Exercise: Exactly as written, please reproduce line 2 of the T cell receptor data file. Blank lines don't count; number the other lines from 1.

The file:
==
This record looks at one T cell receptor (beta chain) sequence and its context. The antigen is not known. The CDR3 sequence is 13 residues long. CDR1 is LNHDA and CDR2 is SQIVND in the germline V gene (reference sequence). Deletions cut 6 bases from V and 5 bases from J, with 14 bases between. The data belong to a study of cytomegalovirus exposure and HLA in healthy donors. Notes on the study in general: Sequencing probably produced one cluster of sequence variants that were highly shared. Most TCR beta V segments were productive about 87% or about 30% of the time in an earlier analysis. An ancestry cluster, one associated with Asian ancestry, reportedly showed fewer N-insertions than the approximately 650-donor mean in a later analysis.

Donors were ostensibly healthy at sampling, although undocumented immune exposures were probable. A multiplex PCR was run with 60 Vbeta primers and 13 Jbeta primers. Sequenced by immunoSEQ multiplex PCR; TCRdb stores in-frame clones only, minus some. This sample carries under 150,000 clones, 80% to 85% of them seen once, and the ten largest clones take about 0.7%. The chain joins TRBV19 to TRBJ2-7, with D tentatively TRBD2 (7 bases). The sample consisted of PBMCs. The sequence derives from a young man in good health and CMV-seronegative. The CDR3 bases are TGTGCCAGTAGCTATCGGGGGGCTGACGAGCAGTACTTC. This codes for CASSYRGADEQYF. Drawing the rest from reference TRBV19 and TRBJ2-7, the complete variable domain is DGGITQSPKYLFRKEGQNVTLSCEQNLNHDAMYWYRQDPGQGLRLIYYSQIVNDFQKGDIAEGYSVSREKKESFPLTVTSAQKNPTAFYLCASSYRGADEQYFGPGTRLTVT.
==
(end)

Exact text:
Donors were ostensibly healthy at sampling, although undocumented immune exposures were probable. A multiplex PCR was run with 60 Vbeta primers and 13 Jbeta primers. Sequenced by immunoSEQ multiplex PCR; TCRdb stores in-frame clones only, minus some. This sample carries under 150,000 clones, 80% to 85% of them seen once, and the ten largest clones take about 0.7%. The chain joins TRBV19 to TRBJ2-7, with D tentatively TRBD2 (7 bases). The sample consisted of PBMCs. The sequence derives from a young man in good health and CMV-seronegative. The CDR3 bases are TGTGCCAGTAGCTATCGGGGGGCTGACGAGCAGTACTTC. This codes for CASSYRGADEQYF. Drawing the rest from reference TRBV19 and TRBJ2-7, the complete variable domain is DGGITQSPKYLFRKEGQNVTLSCEQNLNHDAMYWYRQDPGQGLRLIYYSQIVNDFQKGDIAEGYSVSREKKESFPLTVTSAQKNPTAFYLCASSYRGADEQYFGPGTRLTVT.